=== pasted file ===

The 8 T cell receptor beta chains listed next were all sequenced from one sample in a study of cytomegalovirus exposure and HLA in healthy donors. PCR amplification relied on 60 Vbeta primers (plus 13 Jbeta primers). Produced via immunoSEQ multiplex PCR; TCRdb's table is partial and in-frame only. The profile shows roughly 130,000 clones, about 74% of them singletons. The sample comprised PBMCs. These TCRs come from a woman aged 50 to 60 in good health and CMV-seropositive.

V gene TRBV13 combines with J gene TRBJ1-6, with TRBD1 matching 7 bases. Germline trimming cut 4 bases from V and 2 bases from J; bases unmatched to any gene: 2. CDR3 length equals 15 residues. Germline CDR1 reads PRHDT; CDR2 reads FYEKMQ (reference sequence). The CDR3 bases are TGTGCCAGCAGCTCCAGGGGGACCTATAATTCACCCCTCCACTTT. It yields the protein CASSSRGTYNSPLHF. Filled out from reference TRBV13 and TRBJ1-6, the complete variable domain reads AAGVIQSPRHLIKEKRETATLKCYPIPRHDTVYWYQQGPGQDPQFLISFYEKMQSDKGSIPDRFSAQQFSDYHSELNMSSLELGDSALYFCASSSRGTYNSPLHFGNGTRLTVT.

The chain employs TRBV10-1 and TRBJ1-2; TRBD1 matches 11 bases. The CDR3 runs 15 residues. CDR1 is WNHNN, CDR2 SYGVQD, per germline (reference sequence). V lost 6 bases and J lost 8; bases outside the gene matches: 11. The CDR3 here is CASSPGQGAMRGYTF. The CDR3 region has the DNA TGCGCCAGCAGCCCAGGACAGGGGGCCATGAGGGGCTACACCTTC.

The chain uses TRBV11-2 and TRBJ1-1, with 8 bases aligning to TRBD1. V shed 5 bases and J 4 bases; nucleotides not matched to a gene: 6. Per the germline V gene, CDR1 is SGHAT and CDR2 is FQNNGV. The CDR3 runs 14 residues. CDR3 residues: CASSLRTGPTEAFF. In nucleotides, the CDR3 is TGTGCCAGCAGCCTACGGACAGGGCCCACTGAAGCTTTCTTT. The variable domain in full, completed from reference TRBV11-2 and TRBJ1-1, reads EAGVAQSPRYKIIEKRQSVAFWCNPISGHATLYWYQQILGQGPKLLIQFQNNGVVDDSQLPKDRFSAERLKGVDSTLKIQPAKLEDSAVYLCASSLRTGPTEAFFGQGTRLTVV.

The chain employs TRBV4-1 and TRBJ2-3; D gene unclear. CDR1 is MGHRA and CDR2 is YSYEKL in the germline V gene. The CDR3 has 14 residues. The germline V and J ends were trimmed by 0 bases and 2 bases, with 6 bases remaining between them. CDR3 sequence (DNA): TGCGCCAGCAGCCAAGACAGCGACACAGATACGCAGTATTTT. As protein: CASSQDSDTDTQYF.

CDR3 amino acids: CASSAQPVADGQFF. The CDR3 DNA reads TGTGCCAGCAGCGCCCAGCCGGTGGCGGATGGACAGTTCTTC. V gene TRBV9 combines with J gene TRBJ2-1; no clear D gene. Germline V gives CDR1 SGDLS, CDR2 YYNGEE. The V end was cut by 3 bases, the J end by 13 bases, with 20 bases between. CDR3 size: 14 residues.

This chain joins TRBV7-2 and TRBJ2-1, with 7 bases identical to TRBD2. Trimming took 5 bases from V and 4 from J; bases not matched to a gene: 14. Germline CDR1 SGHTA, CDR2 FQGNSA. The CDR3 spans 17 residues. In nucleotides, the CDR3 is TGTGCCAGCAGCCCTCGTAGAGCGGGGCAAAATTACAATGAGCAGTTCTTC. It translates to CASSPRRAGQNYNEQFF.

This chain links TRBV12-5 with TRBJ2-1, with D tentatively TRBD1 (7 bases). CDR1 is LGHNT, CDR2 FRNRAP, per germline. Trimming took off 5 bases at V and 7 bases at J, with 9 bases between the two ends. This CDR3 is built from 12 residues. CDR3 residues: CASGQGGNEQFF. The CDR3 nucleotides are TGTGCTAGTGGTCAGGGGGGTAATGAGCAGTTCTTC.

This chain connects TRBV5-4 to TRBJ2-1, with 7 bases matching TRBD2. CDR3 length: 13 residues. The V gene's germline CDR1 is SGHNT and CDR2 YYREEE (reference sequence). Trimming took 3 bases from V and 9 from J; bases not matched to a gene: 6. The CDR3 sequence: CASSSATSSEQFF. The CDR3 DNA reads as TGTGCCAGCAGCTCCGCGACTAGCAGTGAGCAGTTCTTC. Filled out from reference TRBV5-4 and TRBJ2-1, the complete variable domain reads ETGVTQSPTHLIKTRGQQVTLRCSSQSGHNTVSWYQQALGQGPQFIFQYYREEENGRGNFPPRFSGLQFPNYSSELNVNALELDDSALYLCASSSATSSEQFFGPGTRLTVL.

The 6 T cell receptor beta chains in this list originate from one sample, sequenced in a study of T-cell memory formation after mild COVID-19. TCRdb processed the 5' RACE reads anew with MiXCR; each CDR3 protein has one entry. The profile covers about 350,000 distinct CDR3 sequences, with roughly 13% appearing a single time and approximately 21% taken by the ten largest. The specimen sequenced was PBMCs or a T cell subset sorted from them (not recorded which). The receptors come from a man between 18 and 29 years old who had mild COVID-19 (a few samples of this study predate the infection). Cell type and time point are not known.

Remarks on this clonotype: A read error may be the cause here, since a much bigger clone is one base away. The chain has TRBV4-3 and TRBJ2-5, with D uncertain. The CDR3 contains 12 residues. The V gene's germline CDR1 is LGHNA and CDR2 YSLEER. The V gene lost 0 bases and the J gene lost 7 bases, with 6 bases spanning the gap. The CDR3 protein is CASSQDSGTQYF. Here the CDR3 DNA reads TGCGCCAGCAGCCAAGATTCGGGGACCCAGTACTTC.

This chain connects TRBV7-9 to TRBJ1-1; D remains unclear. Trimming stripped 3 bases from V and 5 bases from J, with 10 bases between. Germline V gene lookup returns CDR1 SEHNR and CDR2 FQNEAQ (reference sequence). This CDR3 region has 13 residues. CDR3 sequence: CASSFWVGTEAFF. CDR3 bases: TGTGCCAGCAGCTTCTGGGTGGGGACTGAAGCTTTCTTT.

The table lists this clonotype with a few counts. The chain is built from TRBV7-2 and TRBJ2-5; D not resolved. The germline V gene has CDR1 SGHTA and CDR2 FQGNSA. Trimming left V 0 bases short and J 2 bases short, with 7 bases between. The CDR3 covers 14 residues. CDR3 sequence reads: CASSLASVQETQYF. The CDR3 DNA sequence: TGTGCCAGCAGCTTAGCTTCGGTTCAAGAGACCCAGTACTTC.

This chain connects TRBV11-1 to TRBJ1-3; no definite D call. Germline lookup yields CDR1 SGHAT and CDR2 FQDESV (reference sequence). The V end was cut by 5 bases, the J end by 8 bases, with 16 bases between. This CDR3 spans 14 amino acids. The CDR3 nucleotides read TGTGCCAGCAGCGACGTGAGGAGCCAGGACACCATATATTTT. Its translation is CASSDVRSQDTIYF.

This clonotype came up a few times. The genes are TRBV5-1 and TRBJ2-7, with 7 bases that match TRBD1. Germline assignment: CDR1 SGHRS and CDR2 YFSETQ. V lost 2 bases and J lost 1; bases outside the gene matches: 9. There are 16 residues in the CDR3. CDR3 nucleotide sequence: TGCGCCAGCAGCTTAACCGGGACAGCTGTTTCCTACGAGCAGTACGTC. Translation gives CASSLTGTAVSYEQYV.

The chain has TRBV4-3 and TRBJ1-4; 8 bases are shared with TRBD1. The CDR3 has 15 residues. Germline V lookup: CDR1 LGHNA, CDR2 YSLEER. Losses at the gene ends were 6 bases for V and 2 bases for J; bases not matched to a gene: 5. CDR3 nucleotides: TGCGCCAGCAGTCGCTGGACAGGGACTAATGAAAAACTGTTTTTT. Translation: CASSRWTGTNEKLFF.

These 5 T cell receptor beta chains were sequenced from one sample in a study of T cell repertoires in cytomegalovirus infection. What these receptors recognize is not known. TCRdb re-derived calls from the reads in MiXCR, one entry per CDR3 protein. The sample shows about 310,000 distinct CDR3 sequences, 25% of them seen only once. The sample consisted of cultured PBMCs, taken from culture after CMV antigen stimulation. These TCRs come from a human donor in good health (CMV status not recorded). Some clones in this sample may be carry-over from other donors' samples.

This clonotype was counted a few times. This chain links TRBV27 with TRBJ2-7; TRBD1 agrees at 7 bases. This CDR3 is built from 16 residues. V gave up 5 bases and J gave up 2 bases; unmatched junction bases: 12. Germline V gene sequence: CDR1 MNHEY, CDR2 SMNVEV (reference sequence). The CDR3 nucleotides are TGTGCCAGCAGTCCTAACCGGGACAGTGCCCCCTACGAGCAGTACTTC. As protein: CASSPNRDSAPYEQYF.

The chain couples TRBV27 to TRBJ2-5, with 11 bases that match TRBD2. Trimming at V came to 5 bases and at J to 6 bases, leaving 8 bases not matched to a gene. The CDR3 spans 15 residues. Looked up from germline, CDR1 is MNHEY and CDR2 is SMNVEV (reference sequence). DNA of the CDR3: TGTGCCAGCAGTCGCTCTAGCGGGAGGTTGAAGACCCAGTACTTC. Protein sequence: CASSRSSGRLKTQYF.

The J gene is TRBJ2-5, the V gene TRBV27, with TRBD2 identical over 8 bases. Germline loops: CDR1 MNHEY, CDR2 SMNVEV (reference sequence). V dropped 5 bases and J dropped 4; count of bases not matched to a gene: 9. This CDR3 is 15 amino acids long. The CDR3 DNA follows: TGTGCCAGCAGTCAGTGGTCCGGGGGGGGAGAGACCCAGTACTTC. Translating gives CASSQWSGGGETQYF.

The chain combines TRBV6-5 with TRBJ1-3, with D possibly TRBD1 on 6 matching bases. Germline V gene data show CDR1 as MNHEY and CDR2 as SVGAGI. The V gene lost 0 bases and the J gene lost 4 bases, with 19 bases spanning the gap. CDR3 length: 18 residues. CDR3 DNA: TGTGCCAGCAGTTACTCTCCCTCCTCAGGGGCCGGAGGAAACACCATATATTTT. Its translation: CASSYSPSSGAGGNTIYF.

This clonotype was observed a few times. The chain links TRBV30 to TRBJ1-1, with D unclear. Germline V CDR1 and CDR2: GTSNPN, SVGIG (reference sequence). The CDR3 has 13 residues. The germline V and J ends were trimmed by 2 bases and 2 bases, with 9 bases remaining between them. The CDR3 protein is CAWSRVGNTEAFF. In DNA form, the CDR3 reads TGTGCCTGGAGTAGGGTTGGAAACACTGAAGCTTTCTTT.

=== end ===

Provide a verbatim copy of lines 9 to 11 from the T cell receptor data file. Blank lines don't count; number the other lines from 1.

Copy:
This chain connects TRBV5-4 to TRBJ2-1, with 7 bases matching TRBD2. CDR3 length: 13 residues. The V gene's germline CDR1 is SGHNT and CDR2 YYREEE (reference sequence). Trimming took 3 bases from V and 9 from J; bases not matched to a gene: 6. The CDR3 sequence: CASSSATSSEQFF. The CDR3 DNA reads as TGTGCCAGCAGCTCCGCGACTAGCAGTGAGCAGTTCTTC. Filled out from reference TRBV5-4 and TRBJ2-1, the complete variable domain reads ETGVTQSPTHLIKTRGQQVTLRCSSQSGHNTVSWYQQALGQGPQFIFQYYREEENGRGNFPPRFSGLQFPNYSSELNVNALELDDSALYLCASSSATSSEQFFGPGTRLTVL.

The 6 T cell receptor beta chains in this list originate from one sample, sequenced in a study of T-cell memory formation after mild COVID-19. TCRdb processed the 5' RACE reads anew with MiXCR; each CDR3 protein has one entry. The profile covers about 350,000 distinct CDR3 sequences, with roughly 13% appearing a single time and approximately 21% taken by the ten largest. The specimen sequenced was PBMCs or a T cell subset sorted from them (not recorded which). The receptors come from a man between 18 and 29 years old who had mild COVID-19 (a few samples of this study predate the infection). Cell type and time point are not known.

Remarks on this clonotype: A read error may be the cause here, since a much bigger clone is one base away. The chain has TRBV4-3 and TRBJ2-5, with D uncertain. The CDR3 contains 12 residues. The V gene's germline CDR1 is LGHNA and CDR2 YSLEER. The V gene lost 0 bases and the J gene lost 7 bases, with 6 bases spanning the gap. The CDR3 protein is CASSQDSGTQYF. Here the CDR3 DNA reads TGCGCCAGCAGCCAAGATTCGGGGACCCAGTACTTC.